This sounds more like a block buster movie than harvest time, earthquakes with torrential downpours, interrupted by the putter patter of hail on the winery. All in the space of three weeks of harvest 2011.
They (I) say that great wine is made in the vineyard, well this year might just be the case where wine makers play a more interventionist role, and I thought this year was going to be easy!
To date we have harvested all of out whites, with similar parameters of lower than normal sugars, high acids and incidents of botrytis (a fungal disease that thrives in conditions such as these). What is a winemaker to do? Well firstly you google everything there is to know about winemaking, re-acquaint yourself with every known additive and tool that might help you and convince yourself that everything will be alright. (Stephen, everything will be okay).
Your first line of defense is a rigorous sorting of fruit which in our case has meant dropping unwanted clusters on to the ground, followed by another quick sort prior to the fruit entering the press. Pressing has been done as gently as possible with the first and last fractions discarded to ensure we only get the best quality juice. Sulfur to keep unwanted microbes in check, acid to lower the ph and pectolytic enzymes to clean the juice quickly followed by racking off the solids. Sounds easy? Throw the fact that three of us are picking up, sorting and processing and all of a sudden it gets interesting.
Fermentations were initiated using a variety if yeast strains and all of a sudden aromas of banana and pineapple are filling the winery. Hang on a moment, did I not say the fruit was in less than perfect condition? Yeah, but wines have a funny way of bouncing back, so much so that my boss thinks I must have switched the wines.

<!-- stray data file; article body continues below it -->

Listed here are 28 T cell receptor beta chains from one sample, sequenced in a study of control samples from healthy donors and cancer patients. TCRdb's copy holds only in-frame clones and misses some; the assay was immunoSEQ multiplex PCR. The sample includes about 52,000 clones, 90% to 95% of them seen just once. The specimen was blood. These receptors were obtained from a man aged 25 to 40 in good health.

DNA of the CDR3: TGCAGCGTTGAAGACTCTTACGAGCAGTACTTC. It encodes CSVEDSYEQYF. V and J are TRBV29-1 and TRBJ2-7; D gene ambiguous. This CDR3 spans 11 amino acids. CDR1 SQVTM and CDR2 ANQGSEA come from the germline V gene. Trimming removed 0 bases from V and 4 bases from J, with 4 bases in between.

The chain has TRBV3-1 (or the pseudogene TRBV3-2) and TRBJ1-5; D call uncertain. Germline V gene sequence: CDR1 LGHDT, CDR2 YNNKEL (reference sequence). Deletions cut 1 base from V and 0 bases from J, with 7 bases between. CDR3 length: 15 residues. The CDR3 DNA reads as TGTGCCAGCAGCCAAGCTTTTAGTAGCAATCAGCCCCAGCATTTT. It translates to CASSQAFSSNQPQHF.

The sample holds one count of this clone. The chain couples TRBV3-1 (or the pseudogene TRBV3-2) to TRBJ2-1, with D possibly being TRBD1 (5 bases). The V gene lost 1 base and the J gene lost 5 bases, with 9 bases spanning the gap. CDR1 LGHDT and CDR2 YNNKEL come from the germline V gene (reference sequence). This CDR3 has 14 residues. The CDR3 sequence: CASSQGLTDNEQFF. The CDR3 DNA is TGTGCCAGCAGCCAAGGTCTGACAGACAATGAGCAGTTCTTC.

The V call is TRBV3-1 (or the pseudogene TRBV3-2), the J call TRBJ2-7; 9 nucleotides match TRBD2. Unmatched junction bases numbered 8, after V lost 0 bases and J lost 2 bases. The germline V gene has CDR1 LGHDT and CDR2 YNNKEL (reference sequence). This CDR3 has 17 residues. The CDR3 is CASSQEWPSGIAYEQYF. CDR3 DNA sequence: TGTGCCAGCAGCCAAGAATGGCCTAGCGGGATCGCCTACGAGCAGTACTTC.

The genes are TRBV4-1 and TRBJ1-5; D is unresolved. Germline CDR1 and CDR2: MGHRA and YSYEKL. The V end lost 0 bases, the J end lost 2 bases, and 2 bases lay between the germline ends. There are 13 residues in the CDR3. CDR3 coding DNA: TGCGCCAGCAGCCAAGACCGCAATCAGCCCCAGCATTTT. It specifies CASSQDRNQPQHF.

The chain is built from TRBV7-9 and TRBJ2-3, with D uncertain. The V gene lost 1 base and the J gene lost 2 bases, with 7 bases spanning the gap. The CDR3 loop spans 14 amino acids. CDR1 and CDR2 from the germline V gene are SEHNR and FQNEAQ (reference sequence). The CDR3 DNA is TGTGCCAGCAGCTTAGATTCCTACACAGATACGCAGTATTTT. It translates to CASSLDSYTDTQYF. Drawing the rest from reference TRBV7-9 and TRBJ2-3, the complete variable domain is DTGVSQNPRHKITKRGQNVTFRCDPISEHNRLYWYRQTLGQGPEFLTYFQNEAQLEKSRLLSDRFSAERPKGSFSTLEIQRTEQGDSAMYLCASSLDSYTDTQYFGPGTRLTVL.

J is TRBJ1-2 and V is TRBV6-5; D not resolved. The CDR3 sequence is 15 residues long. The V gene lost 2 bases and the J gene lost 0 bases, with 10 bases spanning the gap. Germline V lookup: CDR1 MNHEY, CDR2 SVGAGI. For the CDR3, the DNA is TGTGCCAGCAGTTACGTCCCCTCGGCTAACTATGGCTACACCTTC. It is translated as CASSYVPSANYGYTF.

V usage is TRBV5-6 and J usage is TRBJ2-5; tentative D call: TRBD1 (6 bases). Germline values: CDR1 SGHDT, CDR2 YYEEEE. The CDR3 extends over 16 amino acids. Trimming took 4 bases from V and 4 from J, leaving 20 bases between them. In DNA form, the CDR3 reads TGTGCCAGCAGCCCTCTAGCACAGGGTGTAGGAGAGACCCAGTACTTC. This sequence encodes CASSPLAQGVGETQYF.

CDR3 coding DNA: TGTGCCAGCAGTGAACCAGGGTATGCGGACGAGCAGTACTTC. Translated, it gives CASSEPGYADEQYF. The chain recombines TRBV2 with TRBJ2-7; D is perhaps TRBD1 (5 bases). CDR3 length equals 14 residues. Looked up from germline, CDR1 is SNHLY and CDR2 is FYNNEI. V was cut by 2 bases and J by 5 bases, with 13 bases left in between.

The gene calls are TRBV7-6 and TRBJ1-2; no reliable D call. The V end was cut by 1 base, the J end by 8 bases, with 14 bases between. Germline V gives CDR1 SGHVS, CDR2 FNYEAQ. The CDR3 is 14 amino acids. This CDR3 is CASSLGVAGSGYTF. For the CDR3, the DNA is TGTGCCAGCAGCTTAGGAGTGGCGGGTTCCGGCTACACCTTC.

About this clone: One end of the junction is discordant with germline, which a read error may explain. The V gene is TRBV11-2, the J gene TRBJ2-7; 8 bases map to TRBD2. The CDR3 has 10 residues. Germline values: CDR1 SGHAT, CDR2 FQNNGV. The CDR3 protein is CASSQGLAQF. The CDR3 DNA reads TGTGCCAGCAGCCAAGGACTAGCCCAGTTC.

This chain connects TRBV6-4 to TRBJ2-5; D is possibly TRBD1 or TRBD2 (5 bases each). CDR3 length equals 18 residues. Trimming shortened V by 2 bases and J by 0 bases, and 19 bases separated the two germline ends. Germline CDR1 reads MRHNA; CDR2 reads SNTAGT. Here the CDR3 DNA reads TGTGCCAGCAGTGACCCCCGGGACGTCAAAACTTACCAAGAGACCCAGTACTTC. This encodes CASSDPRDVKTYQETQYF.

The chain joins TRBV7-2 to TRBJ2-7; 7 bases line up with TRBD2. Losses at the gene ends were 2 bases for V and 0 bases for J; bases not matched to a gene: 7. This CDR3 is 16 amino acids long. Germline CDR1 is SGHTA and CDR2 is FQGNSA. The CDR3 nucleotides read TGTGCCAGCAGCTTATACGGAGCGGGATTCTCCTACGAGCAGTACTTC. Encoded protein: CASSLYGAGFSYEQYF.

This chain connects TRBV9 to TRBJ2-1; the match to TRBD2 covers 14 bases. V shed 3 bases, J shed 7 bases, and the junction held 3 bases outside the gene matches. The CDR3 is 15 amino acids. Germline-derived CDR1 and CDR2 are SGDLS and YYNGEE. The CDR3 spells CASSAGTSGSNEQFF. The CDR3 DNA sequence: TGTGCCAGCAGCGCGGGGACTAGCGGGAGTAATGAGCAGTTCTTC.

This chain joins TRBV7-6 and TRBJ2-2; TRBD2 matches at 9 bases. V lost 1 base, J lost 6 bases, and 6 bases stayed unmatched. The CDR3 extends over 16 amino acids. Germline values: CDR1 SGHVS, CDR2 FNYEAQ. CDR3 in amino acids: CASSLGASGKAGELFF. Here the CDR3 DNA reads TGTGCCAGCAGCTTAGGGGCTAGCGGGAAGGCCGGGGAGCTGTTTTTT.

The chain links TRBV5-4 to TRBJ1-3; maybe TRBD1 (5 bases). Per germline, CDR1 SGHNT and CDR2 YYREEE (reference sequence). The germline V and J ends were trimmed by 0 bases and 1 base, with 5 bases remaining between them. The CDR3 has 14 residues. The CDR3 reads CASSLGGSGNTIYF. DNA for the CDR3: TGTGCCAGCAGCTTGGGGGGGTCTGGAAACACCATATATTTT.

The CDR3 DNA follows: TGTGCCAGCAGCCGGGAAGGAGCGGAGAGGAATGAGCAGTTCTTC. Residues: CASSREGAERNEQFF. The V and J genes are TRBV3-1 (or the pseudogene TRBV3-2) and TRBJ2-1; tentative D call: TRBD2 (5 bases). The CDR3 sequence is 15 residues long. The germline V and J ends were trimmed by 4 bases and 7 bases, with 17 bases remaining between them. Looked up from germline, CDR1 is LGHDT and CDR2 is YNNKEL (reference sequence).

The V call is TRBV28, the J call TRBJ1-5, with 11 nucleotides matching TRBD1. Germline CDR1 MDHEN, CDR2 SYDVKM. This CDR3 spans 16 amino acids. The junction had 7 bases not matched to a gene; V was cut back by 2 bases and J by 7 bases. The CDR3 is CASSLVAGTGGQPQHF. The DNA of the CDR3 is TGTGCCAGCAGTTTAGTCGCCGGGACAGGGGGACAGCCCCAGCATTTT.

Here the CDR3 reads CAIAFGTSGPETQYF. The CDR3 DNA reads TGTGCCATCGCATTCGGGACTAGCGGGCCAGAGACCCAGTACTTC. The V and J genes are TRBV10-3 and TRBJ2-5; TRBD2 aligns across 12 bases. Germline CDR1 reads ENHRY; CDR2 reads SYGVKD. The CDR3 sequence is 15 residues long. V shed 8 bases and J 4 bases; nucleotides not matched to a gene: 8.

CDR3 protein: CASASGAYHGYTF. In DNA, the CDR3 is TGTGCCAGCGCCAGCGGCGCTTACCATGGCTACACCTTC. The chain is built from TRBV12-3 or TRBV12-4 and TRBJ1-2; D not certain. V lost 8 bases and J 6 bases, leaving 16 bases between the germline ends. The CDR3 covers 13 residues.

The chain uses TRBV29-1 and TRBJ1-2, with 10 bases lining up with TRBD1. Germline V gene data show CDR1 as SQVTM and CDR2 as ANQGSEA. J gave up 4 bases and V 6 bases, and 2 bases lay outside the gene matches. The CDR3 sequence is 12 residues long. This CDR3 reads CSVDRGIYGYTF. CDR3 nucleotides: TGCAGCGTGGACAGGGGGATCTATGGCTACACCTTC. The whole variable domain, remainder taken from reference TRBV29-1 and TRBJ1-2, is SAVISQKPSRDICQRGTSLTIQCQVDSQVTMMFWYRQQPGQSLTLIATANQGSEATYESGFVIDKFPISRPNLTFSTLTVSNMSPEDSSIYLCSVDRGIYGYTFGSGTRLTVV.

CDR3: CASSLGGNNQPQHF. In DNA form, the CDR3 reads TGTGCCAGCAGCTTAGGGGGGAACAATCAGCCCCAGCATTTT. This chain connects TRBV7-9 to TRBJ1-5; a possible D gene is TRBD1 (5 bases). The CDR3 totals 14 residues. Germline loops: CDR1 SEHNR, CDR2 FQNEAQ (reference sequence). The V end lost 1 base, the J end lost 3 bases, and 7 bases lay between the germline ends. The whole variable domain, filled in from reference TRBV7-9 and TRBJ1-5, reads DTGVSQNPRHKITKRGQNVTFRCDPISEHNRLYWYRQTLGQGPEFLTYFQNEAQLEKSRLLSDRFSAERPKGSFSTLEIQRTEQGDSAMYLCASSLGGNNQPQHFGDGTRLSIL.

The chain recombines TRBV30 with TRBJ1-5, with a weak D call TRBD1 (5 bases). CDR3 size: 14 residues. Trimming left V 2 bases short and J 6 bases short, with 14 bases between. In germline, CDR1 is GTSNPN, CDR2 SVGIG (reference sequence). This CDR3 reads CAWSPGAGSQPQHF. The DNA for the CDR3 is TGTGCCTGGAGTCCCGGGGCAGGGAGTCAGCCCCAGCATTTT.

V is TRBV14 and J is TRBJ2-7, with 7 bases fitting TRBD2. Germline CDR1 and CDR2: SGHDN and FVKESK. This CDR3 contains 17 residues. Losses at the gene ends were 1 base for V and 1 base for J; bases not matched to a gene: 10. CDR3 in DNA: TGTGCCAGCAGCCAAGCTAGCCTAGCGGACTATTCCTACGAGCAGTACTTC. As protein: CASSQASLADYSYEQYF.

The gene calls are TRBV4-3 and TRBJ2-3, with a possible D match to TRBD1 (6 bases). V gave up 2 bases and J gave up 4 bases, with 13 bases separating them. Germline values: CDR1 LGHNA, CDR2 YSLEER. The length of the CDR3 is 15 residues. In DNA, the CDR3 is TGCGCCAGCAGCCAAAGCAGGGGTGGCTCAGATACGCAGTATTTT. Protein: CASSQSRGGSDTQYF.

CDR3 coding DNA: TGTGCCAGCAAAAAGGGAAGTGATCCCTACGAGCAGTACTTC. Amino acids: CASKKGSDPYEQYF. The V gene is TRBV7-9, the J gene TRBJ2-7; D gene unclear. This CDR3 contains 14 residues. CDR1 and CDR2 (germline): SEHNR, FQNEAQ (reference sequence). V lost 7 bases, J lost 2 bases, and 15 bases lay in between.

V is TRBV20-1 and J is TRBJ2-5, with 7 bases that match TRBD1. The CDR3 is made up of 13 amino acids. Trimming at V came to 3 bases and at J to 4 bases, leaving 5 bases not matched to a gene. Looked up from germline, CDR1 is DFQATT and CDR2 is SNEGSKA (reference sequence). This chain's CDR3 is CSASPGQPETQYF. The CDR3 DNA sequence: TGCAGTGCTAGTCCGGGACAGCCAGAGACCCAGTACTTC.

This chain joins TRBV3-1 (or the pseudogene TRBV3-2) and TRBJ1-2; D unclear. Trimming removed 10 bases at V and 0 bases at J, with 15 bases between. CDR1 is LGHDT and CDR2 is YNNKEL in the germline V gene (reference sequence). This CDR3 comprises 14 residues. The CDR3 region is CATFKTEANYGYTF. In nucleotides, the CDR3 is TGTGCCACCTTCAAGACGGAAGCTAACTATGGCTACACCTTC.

The forecast is not looking too good over the next few days! Yup more rain. Rain and lack of sunshine, retards ripening and ensures a larger than wanted berry weight. In the case of our reds, smaller berries will ensure more concentrated flavors, deeper colors and thus better wines which means some down time and lots of prayers for sunshine and warmer weather. Mother nature, if you are reading this I am begging you for better weather, only a duck could love this amount of rain.
As with whites, strict sorting is the first step in making reds this year. I have just been reminded of how slow sorting is after two days cleaning up the Touriga, 17 hours to sort through 15 palettes of fruit.
If there was any doubt of the advantages of sorting, pre and post samples showed an increase of 1.5 brix with noticeable cleaner fruit entering the tank. Signs point to a very decent red and with quality reds still to come in, harvest 2011 will still produce some gems of a wine, albeit with a bit more work on the wine makers part.
If I talk of non-interventionist winemaking when describing these wines, I am full of it. Intervention is rampant, even though this is not the path normally followed.
This message is one of hope my fellow lovers of Virginia wine. Mother nature is displaying all her fury and it is indeed awesome, but there are a select few who despite all obstacles, trials and tribulations will be successful in producing damn fine wines. They are called wine makers and their worth in this vintage will be easily seen. Sounds like I just made my case for a raise.
Photos courtesy of Kat Schornberg-Barnard